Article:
EDINBURGH DECLARATION

I dedicate this blog to the Edinburgh Declaration in order to raise awareness of its content and its importance in terms of policy and practice. Please read it and share by passing on either the link to this page

https://wordpress.com/post/iene6.wordpress.com/150 

or the link to the World Congress website

http://www.merhcongress.com/welcome/edinburgh-declaration/

 

Edinburgh Declaration 19th May 2018 on Migration, Ethnicity, Race and Health

 The 1st World Congress on Migration, Ethnicity, Race and Health with over 700 participants from over 50 countries, is a landmark in the field of Health, bringing together different disciplines across the globe with the aim of fostering unity and cross fertilisation of ideas through an integrated dialogue on issues related to migration, ethnicity, race, indigenous and Roma populations.  

We, the participants of the 1st World Congress on Migration, Ethnicity and Race and Health from over 50 countries, gathered in Edinburgh from 17th to 19th May 2018 DECLARE:

Movement of people within and across countries is, has been, and always will be an essential ingredient of human survival, success and prosperity

Migration and diversity offer many benefits globally and within countries, when the associated and often momentous challenges are overcome

Health and wellbeing are influenced enormously by the historical and political context, the composition and changing nature of the population and the organization of services in a society

Integrated dialogue on issues related to migration, ethnicity, race, indigenous and Roma populations is vital

The way people are defined and categorized by themselves and others is often a power struggle with implications for civic society, research, policy and practice and requires continuing debate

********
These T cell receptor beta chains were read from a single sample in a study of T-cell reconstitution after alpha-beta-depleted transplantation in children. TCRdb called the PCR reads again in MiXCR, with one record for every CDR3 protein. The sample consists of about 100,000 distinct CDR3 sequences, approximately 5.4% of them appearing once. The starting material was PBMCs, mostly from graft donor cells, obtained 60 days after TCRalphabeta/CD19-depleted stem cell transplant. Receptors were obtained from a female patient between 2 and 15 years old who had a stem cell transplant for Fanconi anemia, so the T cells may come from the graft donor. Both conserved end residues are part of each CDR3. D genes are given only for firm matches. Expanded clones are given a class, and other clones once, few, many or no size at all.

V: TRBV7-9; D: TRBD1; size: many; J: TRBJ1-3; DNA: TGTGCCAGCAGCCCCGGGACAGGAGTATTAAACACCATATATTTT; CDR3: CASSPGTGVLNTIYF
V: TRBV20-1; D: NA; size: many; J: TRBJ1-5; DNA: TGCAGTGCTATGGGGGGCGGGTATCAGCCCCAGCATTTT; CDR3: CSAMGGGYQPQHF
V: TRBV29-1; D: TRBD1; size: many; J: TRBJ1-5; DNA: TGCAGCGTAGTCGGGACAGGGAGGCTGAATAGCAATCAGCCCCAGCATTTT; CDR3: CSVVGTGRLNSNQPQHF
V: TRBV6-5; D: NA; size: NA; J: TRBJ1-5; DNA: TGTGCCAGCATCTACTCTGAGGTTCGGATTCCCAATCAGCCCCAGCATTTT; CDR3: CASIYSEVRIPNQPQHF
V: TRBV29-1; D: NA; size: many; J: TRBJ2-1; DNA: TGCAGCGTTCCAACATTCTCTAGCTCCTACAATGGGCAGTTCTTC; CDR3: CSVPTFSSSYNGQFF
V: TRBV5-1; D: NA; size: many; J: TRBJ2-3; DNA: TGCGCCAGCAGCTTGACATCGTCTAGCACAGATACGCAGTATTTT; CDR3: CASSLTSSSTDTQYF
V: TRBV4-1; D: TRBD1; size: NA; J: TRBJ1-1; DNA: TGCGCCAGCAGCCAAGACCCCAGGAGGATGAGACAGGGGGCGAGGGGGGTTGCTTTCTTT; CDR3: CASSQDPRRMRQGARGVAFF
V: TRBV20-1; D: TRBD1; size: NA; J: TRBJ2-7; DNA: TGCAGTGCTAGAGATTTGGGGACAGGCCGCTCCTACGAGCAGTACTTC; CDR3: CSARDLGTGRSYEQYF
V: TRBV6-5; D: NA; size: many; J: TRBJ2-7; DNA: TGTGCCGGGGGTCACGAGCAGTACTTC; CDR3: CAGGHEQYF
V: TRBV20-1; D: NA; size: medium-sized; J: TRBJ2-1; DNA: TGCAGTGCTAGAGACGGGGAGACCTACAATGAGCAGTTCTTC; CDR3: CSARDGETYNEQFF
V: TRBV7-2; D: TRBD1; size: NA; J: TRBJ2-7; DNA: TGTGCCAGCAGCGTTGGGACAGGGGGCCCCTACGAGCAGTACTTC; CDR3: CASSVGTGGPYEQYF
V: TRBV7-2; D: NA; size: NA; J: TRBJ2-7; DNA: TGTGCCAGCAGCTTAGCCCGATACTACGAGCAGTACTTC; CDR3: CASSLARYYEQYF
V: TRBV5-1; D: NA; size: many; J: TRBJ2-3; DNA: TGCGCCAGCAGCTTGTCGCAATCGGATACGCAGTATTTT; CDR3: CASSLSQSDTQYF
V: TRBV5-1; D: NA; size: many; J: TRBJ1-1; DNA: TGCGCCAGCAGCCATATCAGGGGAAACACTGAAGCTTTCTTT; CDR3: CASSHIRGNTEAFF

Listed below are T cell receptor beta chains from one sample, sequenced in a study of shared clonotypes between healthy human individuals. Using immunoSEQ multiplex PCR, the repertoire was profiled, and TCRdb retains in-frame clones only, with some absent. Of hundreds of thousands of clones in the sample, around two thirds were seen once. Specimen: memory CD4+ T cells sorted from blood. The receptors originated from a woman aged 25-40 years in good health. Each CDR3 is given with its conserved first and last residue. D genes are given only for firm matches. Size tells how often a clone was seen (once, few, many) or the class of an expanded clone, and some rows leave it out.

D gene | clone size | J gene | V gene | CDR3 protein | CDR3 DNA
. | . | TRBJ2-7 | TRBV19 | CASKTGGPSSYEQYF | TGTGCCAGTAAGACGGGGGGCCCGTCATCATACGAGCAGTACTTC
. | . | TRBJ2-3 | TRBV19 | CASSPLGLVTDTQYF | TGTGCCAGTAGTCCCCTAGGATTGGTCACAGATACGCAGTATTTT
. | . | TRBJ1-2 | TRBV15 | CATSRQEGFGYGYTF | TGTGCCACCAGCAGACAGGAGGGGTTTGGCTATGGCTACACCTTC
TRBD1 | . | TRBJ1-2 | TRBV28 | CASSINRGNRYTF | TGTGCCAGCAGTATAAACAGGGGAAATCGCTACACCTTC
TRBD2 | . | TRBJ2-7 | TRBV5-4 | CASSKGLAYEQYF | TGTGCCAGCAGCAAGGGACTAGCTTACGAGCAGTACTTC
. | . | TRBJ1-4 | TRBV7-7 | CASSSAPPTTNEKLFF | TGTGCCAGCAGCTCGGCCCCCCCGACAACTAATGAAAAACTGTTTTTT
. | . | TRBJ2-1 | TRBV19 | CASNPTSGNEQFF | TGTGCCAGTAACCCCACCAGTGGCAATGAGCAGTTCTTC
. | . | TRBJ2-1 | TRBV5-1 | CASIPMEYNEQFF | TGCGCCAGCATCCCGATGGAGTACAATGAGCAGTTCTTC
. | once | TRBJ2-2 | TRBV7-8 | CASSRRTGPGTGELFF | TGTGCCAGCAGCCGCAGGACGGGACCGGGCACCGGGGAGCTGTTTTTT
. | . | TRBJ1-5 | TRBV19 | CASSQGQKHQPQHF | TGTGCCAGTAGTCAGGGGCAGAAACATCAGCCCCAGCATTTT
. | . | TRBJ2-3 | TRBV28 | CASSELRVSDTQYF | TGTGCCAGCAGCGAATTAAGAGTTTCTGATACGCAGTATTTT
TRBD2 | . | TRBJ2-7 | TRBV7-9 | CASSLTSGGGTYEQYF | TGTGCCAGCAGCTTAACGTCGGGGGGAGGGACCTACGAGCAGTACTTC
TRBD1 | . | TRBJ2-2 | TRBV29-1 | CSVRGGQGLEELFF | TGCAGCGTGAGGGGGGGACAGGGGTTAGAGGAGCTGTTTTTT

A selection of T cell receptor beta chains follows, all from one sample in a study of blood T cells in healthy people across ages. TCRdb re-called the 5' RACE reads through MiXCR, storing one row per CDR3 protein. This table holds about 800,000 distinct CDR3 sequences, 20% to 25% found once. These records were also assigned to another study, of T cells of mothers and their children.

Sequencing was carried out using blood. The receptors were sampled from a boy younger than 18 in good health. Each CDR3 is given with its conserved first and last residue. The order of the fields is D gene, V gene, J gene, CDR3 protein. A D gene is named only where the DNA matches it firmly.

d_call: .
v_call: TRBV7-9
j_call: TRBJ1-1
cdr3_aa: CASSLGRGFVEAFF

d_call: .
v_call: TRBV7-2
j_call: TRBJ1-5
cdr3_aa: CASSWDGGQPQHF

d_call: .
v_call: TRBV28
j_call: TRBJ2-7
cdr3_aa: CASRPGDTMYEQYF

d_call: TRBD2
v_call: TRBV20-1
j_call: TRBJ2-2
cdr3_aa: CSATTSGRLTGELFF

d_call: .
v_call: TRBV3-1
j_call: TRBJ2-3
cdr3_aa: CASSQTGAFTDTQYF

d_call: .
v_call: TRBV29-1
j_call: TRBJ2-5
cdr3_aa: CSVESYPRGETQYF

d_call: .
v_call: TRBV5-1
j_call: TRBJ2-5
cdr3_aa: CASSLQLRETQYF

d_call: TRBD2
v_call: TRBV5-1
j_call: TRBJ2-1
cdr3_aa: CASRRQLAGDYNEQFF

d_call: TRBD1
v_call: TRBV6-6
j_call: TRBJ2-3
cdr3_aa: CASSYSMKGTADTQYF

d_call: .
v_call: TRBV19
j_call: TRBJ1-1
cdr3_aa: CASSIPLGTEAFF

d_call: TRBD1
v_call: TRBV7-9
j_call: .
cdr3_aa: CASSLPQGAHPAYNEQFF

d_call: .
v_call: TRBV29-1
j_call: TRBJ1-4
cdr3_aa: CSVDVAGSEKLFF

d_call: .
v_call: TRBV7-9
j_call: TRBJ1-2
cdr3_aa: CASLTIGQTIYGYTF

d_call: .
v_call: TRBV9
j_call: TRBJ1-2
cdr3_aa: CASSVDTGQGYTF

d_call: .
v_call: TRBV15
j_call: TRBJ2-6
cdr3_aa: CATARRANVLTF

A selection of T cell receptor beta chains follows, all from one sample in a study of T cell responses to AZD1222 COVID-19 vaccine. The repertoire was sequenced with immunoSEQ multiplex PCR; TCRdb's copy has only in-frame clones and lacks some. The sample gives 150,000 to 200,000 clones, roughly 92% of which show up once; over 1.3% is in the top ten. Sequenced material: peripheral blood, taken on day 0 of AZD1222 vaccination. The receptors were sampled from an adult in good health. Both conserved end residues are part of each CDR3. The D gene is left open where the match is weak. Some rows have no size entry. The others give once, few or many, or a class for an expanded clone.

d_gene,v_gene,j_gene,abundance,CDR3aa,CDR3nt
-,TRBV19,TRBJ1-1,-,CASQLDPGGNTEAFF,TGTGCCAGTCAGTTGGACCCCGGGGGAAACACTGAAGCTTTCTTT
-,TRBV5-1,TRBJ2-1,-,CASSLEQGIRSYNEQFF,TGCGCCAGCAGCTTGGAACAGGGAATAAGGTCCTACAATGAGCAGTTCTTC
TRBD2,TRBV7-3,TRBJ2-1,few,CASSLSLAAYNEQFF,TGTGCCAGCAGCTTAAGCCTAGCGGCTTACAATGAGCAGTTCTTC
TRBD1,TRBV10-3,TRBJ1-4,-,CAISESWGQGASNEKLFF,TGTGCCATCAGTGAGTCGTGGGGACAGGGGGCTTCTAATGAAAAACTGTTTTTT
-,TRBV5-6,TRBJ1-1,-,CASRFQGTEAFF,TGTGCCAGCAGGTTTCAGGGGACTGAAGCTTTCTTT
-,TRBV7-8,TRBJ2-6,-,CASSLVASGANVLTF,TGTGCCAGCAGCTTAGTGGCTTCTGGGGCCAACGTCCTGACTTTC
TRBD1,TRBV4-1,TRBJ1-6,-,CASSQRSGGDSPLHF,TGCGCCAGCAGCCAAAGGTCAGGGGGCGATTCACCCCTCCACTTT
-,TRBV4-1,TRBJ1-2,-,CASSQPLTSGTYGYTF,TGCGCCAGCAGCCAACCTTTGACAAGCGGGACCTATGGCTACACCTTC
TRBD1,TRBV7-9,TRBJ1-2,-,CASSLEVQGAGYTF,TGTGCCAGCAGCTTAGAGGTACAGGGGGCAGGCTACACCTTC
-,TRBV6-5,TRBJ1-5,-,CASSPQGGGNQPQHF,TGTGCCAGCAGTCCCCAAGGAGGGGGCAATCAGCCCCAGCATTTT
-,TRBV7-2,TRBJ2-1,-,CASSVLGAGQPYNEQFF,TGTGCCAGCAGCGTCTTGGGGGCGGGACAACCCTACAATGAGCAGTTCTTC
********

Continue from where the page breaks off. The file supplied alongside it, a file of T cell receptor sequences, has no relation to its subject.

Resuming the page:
Racism, xenophobia and prejudice, discrimination, exclusion and exploitation damages the mental and physical health of individuals and groups, both minorities and majorities alike

Attention is required to meet the needs of the most vulnerable groups including survivors of torture, trafficked people, migrants in irregular situations, refugees and asylum seekers, and to prevent violence against women and girls.

The study of variations and differences in disease patterns and distributions provides essential scientific knowledge and important lessons for health policy and practice

An interdisciplinary approach is essential for understanding and tackling ethnic and racial inequities and ensuring sound ethical foundations for actions and subsequent policies

Investment in migrant and ethnic minority health and health care provides many benefits, including those going beyond health itself, and exceeds the costs incurred

WE RECOMMEND

  • Eliminating barriers to access to healthcare and promoting protection of health of all people on the move, including those in an irregular situation, needs to be prioritised
  • The full participation of migrants, ethnic minorities, indigenous populations and Roma in policy development, service planning, health care delivery, and research & evaluation is vital
  • Relevant and appropriate data are required urgently for policy makers and service providers to tackle inequities
  • Harmonization of, and agreement on, definitions and concepts should be sought by building on the consensus achieved at MERH 2018
  • Strengthening collaboration between institutions, organizations and countries aimed improving the health of migrants and ethnic minorities
  • A Global Society should integrate academic, professional and community work on health and health care in this field
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